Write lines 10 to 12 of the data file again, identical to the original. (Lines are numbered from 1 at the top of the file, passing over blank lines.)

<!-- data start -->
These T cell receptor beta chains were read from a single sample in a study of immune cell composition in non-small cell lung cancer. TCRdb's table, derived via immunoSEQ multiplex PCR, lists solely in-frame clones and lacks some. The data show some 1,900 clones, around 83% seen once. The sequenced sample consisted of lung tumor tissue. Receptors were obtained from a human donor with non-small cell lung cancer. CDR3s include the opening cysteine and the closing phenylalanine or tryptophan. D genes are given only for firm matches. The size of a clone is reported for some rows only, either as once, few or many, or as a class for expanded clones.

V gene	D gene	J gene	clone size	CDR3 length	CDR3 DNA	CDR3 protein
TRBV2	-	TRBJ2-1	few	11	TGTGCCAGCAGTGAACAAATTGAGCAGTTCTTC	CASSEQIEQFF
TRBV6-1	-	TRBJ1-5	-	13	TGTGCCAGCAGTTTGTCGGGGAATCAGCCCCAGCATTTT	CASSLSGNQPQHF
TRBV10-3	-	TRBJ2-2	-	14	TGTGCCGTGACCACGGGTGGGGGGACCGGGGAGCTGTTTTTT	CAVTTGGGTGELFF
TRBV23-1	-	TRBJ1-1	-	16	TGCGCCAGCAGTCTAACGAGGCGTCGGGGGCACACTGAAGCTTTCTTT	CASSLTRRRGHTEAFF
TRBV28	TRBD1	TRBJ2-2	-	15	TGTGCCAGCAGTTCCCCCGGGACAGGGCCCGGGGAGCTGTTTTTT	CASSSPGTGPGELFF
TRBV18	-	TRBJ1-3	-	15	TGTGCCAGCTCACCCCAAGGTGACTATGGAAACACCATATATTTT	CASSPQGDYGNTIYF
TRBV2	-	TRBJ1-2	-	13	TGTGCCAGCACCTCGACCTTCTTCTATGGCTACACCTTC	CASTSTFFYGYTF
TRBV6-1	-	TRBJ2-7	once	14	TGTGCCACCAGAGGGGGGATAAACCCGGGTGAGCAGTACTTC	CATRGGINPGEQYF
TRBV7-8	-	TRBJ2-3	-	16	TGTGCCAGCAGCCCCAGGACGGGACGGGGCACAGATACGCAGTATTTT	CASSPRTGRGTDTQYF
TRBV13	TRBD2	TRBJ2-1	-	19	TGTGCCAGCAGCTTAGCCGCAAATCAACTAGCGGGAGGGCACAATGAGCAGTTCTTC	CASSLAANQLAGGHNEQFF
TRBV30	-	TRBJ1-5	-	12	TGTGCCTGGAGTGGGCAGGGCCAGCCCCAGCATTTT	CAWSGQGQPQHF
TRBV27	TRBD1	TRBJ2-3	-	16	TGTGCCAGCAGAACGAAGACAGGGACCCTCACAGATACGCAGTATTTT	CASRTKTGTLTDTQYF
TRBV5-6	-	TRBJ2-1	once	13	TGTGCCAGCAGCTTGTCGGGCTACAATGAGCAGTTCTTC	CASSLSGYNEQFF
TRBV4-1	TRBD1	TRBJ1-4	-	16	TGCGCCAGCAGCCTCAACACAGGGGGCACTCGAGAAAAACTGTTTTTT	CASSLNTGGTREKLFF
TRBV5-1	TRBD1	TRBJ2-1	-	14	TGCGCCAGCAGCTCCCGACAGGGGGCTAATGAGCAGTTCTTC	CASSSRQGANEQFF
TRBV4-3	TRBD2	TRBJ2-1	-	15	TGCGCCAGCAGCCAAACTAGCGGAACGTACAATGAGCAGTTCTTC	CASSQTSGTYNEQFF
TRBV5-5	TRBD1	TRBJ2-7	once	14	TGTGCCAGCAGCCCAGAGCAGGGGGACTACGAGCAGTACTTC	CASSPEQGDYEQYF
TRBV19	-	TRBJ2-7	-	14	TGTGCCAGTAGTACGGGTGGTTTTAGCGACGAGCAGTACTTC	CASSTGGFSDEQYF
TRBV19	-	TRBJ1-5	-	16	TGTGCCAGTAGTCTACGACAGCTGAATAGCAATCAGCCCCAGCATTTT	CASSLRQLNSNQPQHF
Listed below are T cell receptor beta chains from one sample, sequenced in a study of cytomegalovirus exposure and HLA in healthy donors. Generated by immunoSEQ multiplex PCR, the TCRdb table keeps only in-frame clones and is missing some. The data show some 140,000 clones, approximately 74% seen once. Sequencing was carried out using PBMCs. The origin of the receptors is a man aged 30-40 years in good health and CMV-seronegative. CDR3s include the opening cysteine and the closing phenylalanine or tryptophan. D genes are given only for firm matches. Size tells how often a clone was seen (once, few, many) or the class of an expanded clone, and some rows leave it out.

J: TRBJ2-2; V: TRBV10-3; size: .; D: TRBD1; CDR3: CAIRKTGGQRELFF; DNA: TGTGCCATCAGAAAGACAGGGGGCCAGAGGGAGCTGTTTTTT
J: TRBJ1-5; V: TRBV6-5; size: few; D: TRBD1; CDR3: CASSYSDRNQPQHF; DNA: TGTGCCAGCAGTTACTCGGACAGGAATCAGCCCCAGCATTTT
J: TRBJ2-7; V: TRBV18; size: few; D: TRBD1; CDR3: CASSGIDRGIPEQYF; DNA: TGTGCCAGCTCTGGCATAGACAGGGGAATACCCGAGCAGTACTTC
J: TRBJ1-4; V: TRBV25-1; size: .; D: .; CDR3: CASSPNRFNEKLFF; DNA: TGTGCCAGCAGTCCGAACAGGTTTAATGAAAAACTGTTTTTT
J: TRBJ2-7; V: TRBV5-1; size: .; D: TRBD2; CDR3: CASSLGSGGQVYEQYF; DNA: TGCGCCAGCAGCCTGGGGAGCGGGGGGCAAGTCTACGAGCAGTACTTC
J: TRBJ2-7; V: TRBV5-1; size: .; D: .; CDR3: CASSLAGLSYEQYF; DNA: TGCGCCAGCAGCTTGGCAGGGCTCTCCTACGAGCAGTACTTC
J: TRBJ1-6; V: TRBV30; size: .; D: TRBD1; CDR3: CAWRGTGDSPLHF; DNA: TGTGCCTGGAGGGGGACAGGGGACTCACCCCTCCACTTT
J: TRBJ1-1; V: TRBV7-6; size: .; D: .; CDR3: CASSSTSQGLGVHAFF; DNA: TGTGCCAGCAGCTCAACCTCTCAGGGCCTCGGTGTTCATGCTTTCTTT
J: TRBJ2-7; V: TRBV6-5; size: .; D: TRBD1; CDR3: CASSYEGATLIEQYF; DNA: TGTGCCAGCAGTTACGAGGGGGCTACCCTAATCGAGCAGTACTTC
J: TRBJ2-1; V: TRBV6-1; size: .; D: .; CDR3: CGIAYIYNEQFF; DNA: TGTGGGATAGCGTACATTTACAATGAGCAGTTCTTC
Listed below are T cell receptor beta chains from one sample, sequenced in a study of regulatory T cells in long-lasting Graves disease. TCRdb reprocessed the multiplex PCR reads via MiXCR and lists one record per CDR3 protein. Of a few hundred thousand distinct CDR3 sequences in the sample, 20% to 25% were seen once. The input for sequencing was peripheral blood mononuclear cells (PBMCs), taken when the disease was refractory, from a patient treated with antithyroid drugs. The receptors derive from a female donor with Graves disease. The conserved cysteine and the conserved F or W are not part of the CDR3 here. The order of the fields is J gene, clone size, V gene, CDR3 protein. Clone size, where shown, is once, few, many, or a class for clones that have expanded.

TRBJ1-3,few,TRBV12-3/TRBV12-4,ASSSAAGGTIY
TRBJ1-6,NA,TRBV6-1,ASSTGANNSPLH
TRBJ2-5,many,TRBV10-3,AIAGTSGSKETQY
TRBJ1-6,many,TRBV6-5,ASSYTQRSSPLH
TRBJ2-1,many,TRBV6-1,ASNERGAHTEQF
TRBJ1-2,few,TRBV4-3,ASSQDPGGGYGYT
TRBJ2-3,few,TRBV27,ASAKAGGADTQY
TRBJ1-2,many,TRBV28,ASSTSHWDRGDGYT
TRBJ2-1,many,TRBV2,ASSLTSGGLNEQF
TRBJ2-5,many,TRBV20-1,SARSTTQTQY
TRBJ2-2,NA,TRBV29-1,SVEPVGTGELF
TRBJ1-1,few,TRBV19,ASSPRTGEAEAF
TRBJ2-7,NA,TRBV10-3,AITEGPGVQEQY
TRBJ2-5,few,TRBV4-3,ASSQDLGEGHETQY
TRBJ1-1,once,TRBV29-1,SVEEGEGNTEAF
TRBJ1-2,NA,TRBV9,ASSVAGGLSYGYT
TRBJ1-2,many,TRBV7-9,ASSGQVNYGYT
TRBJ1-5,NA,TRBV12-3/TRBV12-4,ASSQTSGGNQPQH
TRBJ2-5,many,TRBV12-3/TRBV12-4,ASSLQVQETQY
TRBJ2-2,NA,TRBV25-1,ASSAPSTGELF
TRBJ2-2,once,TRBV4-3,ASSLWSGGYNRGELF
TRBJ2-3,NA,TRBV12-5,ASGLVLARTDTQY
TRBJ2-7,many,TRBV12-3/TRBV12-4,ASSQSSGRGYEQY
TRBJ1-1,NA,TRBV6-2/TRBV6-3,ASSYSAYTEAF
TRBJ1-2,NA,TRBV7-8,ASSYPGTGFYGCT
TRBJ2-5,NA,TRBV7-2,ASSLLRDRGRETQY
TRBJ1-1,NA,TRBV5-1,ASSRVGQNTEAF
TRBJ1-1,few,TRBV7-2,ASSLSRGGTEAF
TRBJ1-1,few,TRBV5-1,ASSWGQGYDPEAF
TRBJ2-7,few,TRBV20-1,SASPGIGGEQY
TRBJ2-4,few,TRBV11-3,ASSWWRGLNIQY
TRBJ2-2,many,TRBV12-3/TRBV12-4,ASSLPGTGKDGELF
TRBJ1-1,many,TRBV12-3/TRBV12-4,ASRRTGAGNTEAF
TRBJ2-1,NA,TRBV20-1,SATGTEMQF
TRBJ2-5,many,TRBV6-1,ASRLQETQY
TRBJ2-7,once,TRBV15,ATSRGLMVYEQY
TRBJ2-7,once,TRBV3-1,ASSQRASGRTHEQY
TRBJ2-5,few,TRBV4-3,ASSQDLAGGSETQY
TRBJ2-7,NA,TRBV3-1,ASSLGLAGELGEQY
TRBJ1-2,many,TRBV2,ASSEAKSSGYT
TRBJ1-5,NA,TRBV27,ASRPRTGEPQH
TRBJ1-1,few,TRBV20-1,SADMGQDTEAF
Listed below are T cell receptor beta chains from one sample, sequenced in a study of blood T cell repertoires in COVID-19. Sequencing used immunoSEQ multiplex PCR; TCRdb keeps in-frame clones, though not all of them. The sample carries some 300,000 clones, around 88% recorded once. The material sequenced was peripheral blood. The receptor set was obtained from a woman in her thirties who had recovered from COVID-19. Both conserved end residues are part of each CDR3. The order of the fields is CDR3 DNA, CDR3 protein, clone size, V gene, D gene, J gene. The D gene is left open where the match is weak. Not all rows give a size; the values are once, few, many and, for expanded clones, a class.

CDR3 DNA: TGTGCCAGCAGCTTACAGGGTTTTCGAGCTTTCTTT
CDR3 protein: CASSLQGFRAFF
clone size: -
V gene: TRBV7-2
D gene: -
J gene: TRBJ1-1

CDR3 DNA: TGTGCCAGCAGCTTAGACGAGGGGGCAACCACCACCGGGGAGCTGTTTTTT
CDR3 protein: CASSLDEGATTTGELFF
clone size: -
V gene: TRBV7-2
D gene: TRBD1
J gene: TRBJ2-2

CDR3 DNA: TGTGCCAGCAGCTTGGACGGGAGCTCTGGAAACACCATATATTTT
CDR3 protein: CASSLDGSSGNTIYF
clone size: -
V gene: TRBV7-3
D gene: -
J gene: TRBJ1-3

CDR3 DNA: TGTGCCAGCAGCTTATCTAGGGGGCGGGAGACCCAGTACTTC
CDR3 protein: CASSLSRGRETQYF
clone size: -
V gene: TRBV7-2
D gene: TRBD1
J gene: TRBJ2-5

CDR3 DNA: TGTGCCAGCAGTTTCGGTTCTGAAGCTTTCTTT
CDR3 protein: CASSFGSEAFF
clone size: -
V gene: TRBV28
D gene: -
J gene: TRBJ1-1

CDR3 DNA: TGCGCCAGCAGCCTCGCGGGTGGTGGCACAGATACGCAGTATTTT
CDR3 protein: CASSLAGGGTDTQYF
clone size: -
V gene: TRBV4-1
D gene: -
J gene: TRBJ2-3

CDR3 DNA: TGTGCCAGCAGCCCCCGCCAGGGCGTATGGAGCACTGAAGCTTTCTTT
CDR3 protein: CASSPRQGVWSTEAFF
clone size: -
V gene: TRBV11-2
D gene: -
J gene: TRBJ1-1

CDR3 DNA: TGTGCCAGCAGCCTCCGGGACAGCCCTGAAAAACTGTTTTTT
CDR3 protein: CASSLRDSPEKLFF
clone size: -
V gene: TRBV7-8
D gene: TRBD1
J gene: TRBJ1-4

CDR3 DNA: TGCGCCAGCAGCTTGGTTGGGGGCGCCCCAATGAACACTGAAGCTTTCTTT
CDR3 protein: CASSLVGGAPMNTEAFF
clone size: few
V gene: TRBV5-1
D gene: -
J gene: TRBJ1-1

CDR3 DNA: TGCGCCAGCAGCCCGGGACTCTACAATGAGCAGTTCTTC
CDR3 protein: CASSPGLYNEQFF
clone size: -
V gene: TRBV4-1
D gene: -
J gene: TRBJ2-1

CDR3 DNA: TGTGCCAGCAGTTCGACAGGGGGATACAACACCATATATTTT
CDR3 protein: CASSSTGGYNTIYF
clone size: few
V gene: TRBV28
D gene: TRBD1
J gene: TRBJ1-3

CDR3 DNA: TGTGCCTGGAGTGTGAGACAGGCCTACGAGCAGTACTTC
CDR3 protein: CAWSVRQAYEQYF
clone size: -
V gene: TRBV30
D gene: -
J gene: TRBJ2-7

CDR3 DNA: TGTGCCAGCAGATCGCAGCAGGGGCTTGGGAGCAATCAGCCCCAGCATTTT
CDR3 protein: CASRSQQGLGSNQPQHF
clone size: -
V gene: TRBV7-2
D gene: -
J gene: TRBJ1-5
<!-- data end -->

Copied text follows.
TRBV6-1	-	TRBJ2-7	once	14	TGTGCCACCAGAGGGGGGATAAACCCGGGTGAGCAGTACTTC	CATRGGINPGEQYF
TRBV7-8	-	TRBJ2-3	-	16	TGTGCCAGCAGCCCCAGGACGGGACGGGGCACAGATACGCAGTATTTT	CASSPRTGRGTDTQYF
TRBV13	TRBD2	TRBJ2-1	-	19	TGTGCCAGCAGCTTAGCCGCAAATCAACTAGCGGGAGGGCACAATGAGCAGTTCTTC	CASSLAANQLAGGHNEQFF